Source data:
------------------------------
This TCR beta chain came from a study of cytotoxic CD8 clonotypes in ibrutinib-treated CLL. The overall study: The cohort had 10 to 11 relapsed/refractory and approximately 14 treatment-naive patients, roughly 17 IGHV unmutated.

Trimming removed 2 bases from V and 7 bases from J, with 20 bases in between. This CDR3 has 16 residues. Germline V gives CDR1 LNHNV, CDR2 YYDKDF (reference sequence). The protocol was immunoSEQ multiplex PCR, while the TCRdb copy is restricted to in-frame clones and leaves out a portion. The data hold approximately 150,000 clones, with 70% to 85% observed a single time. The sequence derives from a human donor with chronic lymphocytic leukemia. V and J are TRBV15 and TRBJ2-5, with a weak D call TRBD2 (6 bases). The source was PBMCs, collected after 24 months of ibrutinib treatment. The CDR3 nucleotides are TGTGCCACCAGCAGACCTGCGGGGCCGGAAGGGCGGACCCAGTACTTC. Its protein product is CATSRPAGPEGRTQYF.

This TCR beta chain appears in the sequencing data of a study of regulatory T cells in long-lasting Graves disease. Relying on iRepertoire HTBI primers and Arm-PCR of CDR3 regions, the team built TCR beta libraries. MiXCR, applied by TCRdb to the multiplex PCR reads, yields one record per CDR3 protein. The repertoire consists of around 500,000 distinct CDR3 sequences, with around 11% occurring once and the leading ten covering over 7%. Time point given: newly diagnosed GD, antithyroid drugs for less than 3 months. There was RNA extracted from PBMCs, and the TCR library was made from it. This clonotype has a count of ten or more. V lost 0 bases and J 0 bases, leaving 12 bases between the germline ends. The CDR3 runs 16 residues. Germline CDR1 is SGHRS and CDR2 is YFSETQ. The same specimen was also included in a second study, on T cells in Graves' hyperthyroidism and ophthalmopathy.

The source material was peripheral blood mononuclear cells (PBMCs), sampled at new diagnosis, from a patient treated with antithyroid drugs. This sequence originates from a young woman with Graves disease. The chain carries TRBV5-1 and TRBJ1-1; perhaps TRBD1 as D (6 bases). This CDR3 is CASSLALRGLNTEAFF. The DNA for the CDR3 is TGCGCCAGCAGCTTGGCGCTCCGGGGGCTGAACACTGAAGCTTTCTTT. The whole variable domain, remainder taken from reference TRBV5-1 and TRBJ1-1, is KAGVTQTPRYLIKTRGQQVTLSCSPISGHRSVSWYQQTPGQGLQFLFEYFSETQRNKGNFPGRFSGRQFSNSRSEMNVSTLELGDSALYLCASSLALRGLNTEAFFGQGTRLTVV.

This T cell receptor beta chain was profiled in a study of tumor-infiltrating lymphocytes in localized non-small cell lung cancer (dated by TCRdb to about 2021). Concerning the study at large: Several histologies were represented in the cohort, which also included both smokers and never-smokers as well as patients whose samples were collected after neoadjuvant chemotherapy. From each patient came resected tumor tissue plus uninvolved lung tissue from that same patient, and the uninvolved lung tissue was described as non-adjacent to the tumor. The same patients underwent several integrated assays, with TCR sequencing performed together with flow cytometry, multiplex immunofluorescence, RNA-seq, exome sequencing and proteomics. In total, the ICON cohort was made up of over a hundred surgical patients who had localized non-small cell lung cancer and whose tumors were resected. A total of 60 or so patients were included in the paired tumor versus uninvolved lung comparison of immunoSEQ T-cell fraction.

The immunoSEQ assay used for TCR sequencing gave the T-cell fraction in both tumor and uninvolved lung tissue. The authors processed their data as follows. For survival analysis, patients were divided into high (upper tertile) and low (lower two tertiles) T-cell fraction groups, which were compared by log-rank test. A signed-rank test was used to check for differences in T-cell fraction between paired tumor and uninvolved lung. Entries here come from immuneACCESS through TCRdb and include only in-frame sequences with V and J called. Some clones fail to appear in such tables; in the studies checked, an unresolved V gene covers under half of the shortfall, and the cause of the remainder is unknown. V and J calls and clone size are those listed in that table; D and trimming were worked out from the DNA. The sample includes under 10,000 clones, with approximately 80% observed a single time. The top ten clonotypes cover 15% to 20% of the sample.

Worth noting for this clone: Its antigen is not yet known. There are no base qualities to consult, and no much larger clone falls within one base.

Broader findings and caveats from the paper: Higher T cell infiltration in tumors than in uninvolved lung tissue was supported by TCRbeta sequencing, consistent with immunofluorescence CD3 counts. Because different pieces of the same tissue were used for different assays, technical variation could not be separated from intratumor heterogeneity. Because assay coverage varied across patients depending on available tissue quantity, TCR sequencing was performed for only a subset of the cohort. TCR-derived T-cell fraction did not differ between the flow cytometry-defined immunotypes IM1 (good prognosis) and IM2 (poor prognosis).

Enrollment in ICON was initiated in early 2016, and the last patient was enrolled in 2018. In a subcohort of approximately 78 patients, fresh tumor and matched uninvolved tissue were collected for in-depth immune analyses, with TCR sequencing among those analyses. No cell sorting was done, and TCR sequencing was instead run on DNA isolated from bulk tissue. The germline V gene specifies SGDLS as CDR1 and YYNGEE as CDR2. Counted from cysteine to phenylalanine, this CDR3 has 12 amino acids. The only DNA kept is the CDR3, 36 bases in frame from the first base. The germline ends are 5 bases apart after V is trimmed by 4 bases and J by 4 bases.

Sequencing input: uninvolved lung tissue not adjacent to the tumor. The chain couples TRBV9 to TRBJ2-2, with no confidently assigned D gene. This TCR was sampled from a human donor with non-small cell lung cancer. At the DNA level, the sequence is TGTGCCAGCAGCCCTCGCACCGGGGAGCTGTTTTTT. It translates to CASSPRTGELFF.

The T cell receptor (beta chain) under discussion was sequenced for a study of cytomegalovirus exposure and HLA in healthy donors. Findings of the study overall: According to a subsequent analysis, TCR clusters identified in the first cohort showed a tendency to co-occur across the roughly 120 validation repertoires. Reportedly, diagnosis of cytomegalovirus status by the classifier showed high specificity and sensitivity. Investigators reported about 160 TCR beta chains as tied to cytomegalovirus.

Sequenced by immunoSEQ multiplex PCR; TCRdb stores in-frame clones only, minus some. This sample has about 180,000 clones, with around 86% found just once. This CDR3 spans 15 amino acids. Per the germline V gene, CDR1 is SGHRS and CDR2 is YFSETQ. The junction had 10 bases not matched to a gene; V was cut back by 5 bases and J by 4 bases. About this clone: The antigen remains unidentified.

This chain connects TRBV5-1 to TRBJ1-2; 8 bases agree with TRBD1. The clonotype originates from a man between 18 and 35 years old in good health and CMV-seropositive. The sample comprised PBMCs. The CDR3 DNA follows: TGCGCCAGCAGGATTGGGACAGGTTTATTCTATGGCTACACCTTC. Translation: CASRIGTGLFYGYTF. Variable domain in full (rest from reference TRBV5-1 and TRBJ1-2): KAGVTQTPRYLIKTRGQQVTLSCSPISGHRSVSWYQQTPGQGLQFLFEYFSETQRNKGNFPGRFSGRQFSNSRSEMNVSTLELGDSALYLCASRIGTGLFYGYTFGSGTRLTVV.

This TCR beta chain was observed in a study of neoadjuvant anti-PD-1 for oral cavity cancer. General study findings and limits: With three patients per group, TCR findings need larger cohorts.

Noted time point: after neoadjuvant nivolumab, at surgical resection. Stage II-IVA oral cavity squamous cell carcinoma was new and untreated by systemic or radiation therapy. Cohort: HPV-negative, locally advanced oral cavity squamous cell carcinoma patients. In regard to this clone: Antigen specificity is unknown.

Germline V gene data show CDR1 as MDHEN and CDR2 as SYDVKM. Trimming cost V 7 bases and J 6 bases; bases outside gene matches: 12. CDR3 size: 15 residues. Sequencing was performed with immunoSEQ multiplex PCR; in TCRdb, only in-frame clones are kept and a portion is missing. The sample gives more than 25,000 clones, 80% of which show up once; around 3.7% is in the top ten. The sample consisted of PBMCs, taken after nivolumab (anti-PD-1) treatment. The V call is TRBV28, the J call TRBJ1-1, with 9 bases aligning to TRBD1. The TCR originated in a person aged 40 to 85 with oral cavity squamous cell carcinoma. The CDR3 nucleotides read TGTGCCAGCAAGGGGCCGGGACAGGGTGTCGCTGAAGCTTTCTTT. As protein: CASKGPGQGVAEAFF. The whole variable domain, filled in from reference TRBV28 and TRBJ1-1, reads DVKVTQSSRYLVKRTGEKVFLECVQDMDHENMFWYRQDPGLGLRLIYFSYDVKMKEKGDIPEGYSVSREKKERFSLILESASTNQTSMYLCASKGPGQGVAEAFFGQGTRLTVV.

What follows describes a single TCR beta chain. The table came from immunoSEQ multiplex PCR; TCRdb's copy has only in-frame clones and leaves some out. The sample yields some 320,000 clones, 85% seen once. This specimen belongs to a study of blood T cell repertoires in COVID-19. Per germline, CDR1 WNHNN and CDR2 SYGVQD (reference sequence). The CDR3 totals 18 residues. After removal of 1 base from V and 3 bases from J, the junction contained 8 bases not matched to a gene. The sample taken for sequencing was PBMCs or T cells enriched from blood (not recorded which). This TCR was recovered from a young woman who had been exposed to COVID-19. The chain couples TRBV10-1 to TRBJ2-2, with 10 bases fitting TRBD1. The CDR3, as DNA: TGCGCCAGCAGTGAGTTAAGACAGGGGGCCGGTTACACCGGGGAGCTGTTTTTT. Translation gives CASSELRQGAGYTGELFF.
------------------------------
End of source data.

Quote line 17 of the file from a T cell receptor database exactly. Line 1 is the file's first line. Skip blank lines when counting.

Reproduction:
What follows describes a single TCR beta chain. The table came from immunoSEQ multiplex PCR; TCRdb's copy has only in-frame clones and leaves some out. The sample yields some 320,000 clones, 85% seen once. This specimen belongs to a study of blood T cell repertoires in COVID-19. Per germline, CDR1 WNHNN and CDR2 SYGVQD (reference sequence). The CDR3 totals 18 residues. After removal of 1 base from V and 3 bases from J, the junction contained 8 bases not matched to a gene. The sample taken for sequencing was PBMCs or T cells enriched from blood (not recorded which). This TCR was recovered from a young woman who had been exposed to COVID-19. The chain couples TRBV10-1 to TRBJ2-2, with 10 bases fitting TRBD1. The CDR3, as DNA: TGCGCCAGCAGTGAGTTAAGACAGGGGGCCGGTTACACCGGGGAGCTGTTTTTT. Translation gives CASSELRQGAGYTGELFF.